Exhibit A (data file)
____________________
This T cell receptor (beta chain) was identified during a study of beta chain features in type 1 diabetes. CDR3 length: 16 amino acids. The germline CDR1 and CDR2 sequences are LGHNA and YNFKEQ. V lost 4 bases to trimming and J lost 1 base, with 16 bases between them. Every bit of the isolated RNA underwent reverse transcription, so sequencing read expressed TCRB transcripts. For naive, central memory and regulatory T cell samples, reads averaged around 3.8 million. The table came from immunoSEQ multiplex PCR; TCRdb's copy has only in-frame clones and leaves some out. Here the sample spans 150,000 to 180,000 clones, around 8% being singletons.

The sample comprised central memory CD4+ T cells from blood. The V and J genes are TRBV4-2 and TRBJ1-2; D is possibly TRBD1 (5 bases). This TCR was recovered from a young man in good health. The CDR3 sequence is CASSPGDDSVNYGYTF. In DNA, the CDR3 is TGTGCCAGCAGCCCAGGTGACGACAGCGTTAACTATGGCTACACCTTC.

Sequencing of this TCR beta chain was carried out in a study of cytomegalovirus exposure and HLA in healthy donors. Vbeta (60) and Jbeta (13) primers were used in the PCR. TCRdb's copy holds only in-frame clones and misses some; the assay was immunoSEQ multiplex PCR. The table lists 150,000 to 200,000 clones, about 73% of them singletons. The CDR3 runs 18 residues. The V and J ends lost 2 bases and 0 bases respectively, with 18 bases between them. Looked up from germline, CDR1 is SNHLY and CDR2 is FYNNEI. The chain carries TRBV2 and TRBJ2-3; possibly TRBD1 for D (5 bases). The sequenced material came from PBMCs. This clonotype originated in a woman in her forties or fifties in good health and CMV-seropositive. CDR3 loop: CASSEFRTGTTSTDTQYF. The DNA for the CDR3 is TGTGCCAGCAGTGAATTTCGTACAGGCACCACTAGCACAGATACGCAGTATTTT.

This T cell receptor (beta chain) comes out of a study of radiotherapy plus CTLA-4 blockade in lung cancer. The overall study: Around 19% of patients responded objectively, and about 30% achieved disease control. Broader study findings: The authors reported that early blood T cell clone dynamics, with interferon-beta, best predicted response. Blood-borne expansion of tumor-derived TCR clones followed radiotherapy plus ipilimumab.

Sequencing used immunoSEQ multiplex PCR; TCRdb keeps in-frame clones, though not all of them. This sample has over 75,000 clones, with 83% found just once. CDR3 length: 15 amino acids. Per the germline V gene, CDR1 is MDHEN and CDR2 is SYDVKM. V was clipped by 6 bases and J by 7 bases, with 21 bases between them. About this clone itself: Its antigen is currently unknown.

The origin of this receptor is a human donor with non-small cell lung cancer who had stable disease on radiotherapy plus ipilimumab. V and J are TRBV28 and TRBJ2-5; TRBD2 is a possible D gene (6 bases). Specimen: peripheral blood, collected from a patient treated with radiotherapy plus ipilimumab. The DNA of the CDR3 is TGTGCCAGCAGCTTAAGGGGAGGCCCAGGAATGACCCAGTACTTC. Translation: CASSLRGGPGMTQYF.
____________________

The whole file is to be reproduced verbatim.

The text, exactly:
This T cell receptor (beta chain) was identified during a study of beta chain features in type 1 diabetes. CDR3 length: 16 amino acids. The germline CDR1 and CDR2 sequences are LGHNA and YNFKEQ. V lost 4 bases to trimming and J lost 1 base, with 16 bases between them. Every bit of the isolated RNA underwent reverse transcription, so sequencing read expressed TCRB transcripts. For naive, central memory and regulatory T cell samples, reads averaged around 3.8 million. The table came from immunoSEQ multiplex PCR; TCRdb's copy has only in-frame clones and leaves some out. Here the sample spans 150,000 to 180,000 clones, around 8% being singletons.

The sample comprised central memory CD4+ T cells from blood. The V and J genes are TRBV4-2 and TRBJ1-2; D is possibly TRBD1 (5 bases). This TCR was recovered from a young man in good health. The CDR3 sequence is CASSPGDDSVNYGYTF. In DNA, the CDR3 is TGTGCCAGCAGCCCAGGTGACGACAGCGTTAACTATGGCTACACCTTC.

Sequencing of this TCR beta chain was carried out in a study of cytomegalovirus exposure and HLA in healthy donors. Vbeta (60) and Jbeta (13) primers were used in the PCR. TCRdb's copy holds only in-frame clones and misses some; the assay was immunoSEQ multiplex PCR. The table lists 150,000 to 200,000 clones, about 73% of them singletons. The CDR3 runs 18 residues. The V and J ends lost 2 bases and 0 bases respectively, with 18 bases between them. Looked up from germline, CDR1 is SNHLY and CDR2 is FYNNEI. The chain carries TRBV2 and TRBJ2-3; possibly TRBD1 for D (5 bases). The sequenced material came from PBMCs. This clonotype originated in a woman in her forties or fifties in good health and CMV-seropositive. CDR3 loop: CASSEFRTGTTSTDTQYF. The DNA for the CDR3 is TGTGCCAGCAGTGAATTTCGTACAGGCACCACTAGCACAGATACGCAGTATTTT.

This T cell receptor (beta chain) comes out of a study of radiotherapy plus CTLA-4 blockade in lung cancer. The overall study: Around 19% of patients responded objectively, and about 30% achieved disease control. Broader study findings: The authors reported that early blood T cell clone dynamics, with interferon-beta, best predicted response. Blood-borne expansion of tumor-derived TCR clones followed radiotherapy plus ipilimumab.

Sequencing used immunoSEQ multiplex PCR; TCRdb keeps in-frame clones, though not all of them. This sample has over 75,000 clones, with 83% found just once. CDR3 length: 15 amino acids. Per the germline V gene, CDR1 is MDHEN and CDR2 is SYDVKM. V was clipped by 6 bases and J by 7 bases, with 21 bases between them. About this clone itself: Its antigen is currently unknown.

The origin of this receptor is a human donor with non-small cell lung cancer who had stable disease on radiotherapy plus ipilimumab. V and J are TRBV28 and TRBJ2-5; TRBD2 is a possible D gene (6 bases). Specimen: peripheral blood, collected from a patient treated with radiotherapy plus ipilimumab. The DNA of the CDR3 is TGTGCCAGCAGCTTAAGGGGAGGCCCAGGAATGACCCAGTACTTC. Translation: CASSLRGGPGMTQYF.